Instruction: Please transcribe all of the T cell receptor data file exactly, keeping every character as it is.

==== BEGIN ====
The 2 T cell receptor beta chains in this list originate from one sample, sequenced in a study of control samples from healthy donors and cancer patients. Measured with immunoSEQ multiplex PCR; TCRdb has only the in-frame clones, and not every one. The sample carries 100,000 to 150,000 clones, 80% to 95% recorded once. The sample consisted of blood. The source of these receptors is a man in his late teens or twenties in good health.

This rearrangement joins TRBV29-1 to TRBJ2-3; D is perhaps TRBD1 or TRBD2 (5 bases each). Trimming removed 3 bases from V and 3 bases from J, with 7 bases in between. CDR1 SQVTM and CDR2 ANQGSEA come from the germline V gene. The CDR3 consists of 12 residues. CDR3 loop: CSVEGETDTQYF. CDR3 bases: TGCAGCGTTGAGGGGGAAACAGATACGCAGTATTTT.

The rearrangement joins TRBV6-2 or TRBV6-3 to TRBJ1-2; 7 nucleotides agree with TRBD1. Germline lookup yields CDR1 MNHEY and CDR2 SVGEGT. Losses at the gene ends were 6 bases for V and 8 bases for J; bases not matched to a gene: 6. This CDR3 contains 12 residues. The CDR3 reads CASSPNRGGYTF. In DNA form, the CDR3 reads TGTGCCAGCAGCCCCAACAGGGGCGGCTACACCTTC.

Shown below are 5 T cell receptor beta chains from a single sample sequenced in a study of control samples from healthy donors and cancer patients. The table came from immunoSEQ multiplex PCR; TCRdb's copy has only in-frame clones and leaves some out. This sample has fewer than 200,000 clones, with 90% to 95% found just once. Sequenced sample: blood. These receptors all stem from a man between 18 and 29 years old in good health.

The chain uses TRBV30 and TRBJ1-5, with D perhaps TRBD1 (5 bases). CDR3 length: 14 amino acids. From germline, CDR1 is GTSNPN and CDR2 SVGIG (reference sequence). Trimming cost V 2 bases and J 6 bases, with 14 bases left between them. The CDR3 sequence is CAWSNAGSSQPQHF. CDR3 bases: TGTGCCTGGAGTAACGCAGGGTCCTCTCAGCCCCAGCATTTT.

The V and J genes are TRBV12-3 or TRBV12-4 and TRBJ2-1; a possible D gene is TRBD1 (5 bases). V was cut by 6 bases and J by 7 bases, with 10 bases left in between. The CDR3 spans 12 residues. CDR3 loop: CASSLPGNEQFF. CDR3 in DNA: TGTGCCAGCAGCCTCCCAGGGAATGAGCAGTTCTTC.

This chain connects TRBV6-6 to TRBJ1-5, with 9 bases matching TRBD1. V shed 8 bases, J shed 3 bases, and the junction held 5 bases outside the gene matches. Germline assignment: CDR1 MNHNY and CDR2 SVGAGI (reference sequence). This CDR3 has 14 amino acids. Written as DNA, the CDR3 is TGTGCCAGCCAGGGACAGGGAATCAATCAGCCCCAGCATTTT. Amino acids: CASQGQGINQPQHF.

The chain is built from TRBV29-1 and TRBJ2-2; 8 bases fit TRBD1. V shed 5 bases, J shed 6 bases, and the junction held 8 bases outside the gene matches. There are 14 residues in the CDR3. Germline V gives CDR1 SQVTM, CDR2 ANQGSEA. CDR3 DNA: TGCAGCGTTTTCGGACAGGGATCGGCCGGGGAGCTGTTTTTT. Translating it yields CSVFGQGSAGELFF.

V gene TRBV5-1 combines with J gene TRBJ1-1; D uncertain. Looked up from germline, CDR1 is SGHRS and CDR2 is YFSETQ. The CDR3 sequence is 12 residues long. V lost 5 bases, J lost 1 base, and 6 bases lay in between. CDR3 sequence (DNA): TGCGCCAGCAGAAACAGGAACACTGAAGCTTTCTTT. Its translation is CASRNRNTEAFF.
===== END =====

The 2 T cell receptor beta chains in this list originate from one sample, sequenced in a study of control samples from healthy donors and cancer patients. Measured with immunoSEQ multiplex PCR; TCRdb has only the in-frame clones, and not every one. The sample carries 100,000 to 150,000 clones, 80% to 95% recorded once. The sample consisted of blood. The source of these receptors is a man in his late teens or twenties in good health.

This rearrangement joins TRBV29-1 to TRBJ2-3; D is perhaps TRBD1 or TRBD2 (5 bases each). Trimming removed 3 bases from V and 3 bases from J, with 7 bases in between. CDR1 SQVTM and CDR2 ANQGSEA come from the germline V gene. The CDR3 consists of 12 residues. CDR3 loop: CSVEGETDTQYF. CDR3 bases: TGCAGCGTTGAGGGGGAAACAGATACGCAGTATTTT.

The rearrangement joins TRBV6-2 or TRBV6-3 to TRBJ1-2; 7 nucleotides agree with TRBD1. Germline lookup yields CDR1 MNHEY and CDR2 SVGEGT. Losses at the gene ends were 6 bases for V and 8 bases for J; bases not matched to a gene: 6. This CDR3 contains 12 residues. The CDR3 reads CASSPNRGGYTF. In DNA form, the CDR3 reads TGTGCCAGCAGCCCCAACAGGGGCGGCTACACCTTC.

Shown below are 5 T cell receptor beta chains from a single sample sequenced in a study of control samples from healthy donors and cancer patients. The table came from immunoSEQ multiplex PCR; TCRdb's copy has only in-frame clones and leaves some out. This sample has fewer than 200,000 clones, with 90% to 95% found just once. Sequenced sample: blood. These receptors all stem from a man between 18 and 29 years old in good health.

The chain uses TRBV30 and TRBJ1-5, with D perhaps TRBD1 (5 bases). CDR3 length: 14 amino acids. From germline, CDR1 is GTSNPN and CDR2 SVGIG (reference sequence). Trimming cost V 2 bases and J 6 bases, with 14 bases left between them. The CDR3 sequence is CAWSNAGSSQPQHF. CDR3 bases: TGTGCCTGGAGTAACGCAGGGTCCTCTCAGCCCCAGCATTTT.

The V and J genes are TRBV12-3 or TRBV12-4 and TRBJ2-1; a possible D gene is TRBD1 (5 bases). V was cut by 6 bases and J by 7 bases, with 10 bases left in between. The CDR3 spans 12 residues. CDR3 loop: CASSLPGNEQFF. CDR3 in DNA: TGTGCCAGCAGCCTCCCAGGGAATGAGCAGTTCTTC.

This chain connects TRBV6-6 to TRBJ1-5, with 9 bases matching TRBD1. V shed 8 bases, J shed 3 bases, and the junction held 5 bases outside the gene matches. Germline assignment: CDR1 MNHNY and CDR2 SVGAGI (reference sequence). This CDR3 has 14 amino acids. Written as DNA, the CDR3 is TGTGCCAGCCAGGGACAGGGAATCAATCAGCCCCAGCATTTT. Amino acids: CASQGQGINQPQHF.

The chain is built from TRBV29-1 and TRBJ2-2; 8 bases fit TRBD1. V shed 5 bases, J shed 6 bases, and the junction held 8 bases outside the gene matches. There are 14 residues in the CDR3. Germline V gives CDR1 SQVTM, CDR2 ANQGSEA. CDR3 DNA: TGCAGCGTTTTCGGACAGGGATCGGCCGGGGAGCTGTTTTTT. Translating it yields CSVFGQGSAGELFF.

V gene TRBV5-1 combines with J gene TRBJ1-1; D uncertain. Looked up from germline, CDR1 is SGHRS and CDR2 is YFSETQ. The CDR3 sequence is 12 residues long. V lost 5 bases, J lost 1 base, and 6 bases lay in between. CDR3 sequence (DNA): TGCGCCAGCAGAAACAGGAACACTGAAGCTTTCTTT. Its translation is CASRNRNTEAFF.